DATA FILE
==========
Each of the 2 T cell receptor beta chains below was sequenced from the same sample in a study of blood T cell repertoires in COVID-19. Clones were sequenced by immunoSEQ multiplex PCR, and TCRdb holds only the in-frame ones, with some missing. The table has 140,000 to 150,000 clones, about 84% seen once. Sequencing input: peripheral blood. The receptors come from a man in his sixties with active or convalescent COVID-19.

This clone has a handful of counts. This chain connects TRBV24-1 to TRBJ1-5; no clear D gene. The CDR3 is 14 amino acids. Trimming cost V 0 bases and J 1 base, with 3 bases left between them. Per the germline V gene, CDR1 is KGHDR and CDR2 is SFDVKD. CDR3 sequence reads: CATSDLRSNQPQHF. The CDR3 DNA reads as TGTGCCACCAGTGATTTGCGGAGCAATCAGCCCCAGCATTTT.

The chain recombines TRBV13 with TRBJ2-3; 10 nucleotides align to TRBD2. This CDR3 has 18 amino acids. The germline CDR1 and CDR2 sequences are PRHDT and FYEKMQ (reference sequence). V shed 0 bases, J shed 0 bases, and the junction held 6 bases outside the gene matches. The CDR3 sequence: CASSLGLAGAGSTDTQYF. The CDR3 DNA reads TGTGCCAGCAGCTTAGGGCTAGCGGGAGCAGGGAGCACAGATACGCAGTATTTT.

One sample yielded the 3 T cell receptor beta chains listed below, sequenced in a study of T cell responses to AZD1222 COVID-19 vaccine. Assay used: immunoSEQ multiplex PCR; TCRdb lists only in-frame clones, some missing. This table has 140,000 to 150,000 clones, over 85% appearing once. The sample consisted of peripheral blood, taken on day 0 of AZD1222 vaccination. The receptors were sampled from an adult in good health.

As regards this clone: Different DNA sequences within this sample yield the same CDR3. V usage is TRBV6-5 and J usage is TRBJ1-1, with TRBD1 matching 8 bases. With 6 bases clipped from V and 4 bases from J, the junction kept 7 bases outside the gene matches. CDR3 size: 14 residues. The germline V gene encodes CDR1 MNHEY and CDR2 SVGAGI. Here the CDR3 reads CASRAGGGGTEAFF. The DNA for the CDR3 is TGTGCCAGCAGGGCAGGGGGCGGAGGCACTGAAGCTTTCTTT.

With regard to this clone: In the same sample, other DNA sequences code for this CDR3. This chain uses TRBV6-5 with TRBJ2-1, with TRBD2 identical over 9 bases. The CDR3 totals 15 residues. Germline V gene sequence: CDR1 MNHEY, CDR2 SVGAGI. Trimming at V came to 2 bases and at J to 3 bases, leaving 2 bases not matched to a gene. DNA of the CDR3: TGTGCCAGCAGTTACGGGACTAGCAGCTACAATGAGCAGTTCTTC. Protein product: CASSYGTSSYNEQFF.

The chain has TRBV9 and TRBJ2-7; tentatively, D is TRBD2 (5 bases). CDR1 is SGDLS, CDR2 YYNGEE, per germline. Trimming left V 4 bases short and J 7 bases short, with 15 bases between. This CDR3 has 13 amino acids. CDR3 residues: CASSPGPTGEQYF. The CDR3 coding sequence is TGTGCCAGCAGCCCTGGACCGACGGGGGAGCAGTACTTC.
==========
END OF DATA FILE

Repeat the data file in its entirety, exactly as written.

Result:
Each of the 2 T cell receptor beta chains below was sequenced from the same sample in a study of blood T cell repertoires in COVID-19. Clones were sequenced by immunoSEQ multiplex PCR, and TCRdb holds only the in-frame ones, with some missing. The table has 140,000 to 150,000 clones, about 84% seen once. Sequencing input: peripheral blood. The receptors come from a man in his sixties with active or convalescent COVID-19.

This clone has a handful of counts. This chain connects TRBV24-1 to TRBJ1-5; no clear D gene. The CDR3 is 14 amino acids. Trimming cost V 0 bases and J 1 base, with 3 bases left between them. Per the germline V gene, CDR1 is KGHDR and CDR2 is SFDVKD. CDR3 sequence reads: CATSDLRSNQPQHF. The CDR3 DNA reads as TGTGCCACCAGTGATTTGCGGAGCAATCAGCCCCAGCATTTT.

The chain recombines TRBV13 with TRBJ2-3; 10 nucleotides align to TRBD2. This CDR3 has 18 amino acids. The germline CDR1 and CDR2 sequences are PRHDT and FYEKMQ (reference sequence). V shed 0 bases, J shed 0 bases, and the junction held 6 bases outside the gene matches. The CDR3 sequence: CASSLGLAGAGSTDTQYF. The CDR3 DNA reads TGTGCCAGCAGCTTAGGGCTAGCGGGAGCAGGGAGCACAGATACGCAGTATTTT.

One sample yielded the 3 T cell receptor beta chains listed below, sequenced in a study of T cell responses to AZD1222 COVID-19 vaccine. Assay used: immunoSEQ multiplex PCR; TCRdb lists only in-frame clones, some missing. This table has 140,000 to 150,000 clones, over 85% appearing once. The sample consisted of peripheral blood, taken on day 0 of AZD1222 vaccination. The receptors were sampled from an adult in good health.

As regards this clone: Different DNA sequences within this sample yield the same CDR3. V usage is TRBV6-5 and J usage is TRBJ1-1, with TRBD1 matching 8 bases. With 6 bases clipped from V and 4 bases from J, the junction kept 7 bases outside the gene matches. CDR3 size: 14 residues. The germline V gene encodes CDR1 MNHEY and CDR2 SVGAGI. Here the CDR3 reads CASRAGGGGTEAFF. The DNA for the CDR3 is TGTGCCAGCAGGGCAGGGGGCGGAGGCACTGAAGCTTTCTTT.

With regard to this clone: In the same sample, other DNA sequences code for this CDR3. This chain uses TRBV6-5 with TRBJ2-1, with TRBD2 identical over 9 bases. The CDR3 totals 15 residues. Germline V gene sequence: CDR1 MNHEY, CDR2 SVGAGI. Trimming at V came to 2 bases and at J to 3 bases, leaving 2 bases not matched to a gene. DNA of the CDR3: TGTGCCAGCAGTTACGGGACTAGCAGCTACAATGAGCAGTTCTTC. Protein product: CASSYGTSSYNEQFF.

The chain has TRBV9 and TRBJ2-7; tentatively, D is TRBD2 (5 bases). CDR1 is SGDLS, CDR2 YYNGEE, per germline. Trimming left V 4 bases short and J 7 bases short, with 15 bases between. This CDR3 has 13 amino acids. CDR3 residues: CASSPGPTGEQYF. The CDR3 coding sequence is TGTGCCAGCAGCCCTGGACCGACGGGGGAGCAGTACTTC.